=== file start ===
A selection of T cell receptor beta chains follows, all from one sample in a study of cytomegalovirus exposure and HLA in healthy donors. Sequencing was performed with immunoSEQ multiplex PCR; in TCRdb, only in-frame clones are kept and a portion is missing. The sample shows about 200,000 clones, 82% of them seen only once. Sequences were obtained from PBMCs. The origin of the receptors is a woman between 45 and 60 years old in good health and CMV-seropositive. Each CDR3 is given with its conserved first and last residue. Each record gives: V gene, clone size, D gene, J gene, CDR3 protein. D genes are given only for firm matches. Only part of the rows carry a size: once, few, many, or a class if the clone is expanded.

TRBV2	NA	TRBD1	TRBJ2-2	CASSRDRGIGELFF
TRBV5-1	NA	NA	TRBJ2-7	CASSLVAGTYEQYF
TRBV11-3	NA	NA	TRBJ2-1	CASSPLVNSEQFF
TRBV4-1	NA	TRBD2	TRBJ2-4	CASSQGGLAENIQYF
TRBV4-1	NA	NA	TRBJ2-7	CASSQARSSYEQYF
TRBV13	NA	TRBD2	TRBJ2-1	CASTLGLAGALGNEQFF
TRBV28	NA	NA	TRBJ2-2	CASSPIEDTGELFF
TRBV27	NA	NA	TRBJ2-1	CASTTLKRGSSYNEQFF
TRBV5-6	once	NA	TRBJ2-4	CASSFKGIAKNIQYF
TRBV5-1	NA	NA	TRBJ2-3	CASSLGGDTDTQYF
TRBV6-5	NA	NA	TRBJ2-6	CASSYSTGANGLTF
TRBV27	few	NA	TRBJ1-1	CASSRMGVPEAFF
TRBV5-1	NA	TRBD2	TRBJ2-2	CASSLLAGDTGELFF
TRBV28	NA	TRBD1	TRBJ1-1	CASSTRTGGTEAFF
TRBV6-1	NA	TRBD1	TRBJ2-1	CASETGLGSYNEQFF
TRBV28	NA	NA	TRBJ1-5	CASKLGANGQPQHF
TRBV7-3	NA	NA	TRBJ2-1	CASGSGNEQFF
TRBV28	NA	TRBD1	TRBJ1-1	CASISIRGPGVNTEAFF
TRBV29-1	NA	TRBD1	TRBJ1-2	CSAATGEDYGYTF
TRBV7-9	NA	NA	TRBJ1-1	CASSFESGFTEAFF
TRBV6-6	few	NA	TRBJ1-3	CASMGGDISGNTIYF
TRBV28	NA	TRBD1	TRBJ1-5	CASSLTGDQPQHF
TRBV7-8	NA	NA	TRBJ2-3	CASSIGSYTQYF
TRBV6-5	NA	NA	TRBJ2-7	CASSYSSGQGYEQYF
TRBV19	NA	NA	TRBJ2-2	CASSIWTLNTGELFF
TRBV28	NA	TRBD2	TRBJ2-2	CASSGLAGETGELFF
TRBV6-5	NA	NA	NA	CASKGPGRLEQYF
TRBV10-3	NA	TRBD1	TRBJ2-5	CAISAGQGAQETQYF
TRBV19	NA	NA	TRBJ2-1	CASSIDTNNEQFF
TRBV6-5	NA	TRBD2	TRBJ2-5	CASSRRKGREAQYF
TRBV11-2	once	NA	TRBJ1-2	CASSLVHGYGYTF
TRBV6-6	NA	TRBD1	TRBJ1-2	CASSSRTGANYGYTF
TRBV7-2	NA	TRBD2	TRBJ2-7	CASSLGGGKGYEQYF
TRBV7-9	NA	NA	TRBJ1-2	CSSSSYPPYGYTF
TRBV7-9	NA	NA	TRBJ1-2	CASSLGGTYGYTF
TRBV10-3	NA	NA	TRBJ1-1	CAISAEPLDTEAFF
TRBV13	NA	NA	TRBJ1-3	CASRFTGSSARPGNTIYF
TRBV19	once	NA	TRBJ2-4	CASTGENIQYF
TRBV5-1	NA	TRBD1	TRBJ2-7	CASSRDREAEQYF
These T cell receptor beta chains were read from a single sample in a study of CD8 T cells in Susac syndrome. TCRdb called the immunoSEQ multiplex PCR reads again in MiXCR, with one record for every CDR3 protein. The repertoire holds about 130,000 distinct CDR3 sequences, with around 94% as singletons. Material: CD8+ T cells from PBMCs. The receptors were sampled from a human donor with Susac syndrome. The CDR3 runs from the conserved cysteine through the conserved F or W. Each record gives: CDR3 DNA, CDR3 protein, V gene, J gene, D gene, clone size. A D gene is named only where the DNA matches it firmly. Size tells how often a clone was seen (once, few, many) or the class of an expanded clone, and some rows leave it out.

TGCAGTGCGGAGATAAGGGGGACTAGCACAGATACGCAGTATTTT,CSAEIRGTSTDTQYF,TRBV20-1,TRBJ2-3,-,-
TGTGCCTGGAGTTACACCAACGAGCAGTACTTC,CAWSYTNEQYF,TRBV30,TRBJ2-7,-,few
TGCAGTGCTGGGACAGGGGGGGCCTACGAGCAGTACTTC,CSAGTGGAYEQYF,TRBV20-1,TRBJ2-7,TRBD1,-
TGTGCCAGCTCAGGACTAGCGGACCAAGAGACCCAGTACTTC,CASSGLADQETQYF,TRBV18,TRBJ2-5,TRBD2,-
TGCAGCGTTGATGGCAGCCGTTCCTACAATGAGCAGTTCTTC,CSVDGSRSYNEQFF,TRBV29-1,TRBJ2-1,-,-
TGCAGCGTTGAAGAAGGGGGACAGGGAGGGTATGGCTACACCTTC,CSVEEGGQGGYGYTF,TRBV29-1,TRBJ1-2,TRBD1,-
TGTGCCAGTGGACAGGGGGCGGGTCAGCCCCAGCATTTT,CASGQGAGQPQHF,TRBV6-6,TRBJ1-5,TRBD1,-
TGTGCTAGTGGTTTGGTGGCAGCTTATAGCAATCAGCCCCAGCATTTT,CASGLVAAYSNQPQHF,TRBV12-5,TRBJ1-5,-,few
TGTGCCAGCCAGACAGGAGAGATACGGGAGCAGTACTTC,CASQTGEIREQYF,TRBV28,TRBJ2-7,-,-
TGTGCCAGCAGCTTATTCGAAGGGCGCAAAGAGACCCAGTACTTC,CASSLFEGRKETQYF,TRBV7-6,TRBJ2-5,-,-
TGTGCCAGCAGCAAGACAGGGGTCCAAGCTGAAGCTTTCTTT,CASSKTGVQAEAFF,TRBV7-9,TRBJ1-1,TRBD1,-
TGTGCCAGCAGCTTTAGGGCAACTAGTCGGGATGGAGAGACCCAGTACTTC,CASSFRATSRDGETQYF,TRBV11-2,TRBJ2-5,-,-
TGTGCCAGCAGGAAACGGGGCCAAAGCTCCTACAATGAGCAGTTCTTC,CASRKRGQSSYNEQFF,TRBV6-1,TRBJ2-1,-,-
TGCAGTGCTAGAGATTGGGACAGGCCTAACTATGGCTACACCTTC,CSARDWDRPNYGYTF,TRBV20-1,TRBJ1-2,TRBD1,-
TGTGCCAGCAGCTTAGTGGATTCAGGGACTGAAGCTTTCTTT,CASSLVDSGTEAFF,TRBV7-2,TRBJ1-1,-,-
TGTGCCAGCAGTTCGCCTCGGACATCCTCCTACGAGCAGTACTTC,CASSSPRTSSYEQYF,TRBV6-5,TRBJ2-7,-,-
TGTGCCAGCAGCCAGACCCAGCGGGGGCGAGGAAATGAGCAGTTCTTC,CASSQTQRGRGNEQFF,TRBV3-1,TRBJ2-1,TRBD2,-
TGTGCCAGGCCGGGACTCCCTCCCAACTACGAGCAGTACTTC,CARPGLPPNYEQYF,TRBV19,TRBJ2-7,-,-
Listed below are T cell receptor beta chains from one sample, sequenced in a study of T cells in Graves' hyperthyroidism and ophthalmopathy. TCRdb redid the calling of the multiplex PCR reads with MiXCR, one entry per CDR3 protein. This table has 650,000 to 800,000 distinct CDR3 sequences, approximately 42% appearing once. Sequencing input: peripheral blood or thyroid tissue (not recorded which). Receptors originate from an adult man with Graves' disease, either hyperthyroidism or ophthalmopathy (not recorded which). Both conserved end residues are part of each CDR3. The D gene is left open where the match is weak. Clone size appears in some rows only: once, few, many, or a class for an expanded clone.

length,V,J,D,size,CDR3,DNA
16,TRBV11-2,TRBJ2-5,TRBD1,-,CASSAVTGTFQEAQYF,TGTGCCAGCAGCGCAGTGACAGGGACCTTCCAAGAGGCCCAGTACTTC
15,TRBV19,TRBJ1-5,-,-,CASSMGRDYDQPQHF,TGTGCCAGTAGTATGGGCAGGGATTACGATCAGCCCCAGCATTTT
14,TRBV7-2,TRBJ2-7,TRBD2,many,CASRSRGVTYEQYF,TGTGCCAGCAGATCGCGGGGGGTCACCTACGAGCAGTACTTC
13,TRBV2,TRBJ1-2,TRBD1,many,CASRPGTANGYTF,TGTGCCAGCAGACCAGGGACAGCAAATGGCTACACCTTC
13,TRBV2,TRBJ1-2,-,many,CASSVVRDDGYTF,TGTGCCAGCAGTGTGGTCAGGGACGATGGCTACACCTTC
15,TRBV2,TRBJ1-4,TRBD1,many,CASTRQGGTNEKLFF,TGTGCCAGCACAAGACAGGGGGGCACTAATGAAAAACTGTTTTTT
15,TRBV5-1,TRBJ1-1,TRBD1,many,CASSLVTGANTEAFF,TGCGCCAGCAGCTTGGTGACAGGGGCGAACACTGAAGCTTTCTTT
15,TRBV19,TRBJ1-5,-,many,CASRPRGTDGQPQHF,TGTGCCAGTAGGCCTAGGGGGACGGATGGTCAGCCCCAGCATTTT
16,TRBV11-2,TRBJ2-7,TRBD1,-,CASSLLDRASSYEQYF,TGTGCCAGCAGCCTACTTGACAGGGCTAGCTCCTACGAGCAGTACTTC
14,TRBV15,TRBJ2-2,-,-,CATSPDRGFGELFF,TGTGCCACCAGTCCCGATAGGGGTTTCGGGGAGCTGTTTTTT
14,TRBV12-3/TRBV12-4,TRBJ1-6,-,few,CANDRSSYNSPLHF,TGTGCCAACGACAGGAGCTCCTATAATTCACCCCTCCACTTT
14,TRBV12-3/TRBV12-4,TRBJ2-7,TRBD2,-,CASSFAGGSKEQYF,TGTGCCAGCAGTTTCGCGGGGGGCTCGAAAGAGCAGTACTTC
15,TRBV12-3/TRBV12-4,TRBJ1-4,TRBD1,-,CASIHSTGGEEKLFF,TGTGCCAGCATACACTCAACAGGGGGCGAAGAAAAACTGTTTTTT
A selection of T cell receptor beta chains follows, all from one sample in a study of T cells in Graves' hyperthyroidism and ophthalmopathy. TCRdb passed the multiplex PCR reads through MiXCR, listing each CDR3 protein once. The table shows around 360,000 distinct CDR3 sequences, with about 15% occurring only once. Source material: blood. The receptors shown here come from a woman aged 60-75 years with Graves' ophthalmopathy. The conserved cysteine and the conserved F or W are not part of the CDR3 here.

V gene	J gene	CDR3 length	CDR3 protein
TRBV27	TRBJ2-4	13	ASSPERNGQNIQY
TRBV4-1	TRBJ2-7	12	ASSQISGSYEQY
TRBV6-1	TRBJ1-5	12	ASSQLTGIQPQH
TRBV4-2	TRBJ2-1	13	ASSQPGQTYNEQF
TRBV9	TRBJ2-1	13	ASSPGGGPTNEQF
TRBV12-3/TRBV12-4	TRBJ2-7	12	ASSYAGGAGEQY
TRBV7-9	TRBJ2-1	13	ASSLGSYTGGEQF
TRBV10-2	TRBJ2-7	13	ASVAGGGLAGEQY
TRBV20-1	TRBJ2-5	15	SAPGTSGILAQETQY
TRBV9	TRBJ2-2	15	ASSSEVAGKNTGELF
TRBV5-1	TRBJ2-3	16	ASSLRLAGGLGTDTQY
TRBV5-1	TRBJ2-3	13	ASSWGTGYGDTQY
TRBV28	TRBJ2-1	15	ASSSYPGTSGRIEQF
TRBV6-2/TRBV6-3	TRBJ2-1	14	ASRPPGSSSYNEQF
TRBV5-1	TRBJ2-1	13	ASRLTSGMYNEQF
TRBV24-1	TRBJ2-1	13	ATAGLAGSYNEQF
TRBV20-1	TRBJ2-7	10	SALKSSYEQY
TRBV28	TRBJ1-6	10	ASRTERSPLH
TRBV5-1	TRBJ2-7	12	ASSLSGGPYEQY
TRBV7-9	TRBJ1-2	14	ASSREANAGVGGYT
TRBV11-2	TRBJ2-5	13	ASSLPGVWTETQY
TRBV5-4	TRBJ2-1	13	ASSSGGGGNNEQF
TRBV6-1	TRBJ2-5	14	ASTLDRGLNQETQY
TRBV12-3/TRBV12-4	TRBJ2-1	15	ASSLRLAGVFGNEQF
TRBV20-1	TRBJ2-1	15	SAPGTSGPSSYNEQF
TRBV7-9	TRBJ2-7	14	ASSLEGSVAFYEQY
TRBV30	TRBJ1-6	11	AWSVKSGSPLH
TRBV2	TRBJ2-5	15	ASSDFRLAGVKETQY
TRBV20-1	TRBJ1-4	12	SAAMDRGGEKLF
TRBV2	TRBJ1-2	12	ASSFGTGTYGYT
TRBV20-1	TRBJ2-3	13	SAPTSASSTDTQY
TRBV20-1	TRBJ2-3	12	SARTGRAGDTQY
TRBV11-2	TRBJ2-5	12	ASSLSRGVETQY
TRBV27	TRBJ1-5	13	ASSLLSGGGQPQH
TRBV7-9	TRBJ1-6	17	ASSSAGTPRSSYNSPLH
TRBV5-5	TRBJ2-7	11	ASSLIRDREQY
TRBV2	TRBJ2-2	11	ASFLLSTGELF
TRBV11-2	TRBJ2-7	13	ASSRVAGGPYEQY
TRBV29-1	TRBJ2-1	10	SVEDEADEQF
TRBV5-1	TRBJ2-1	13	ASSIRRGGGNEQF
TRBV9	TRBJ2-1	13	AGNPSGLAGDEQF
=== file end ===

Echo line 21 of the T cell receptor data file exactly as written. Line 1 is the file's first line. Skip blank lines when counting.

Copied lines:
TRBV7-9	NA	NA	TRBJ1-1	CASSFESGFTEAFF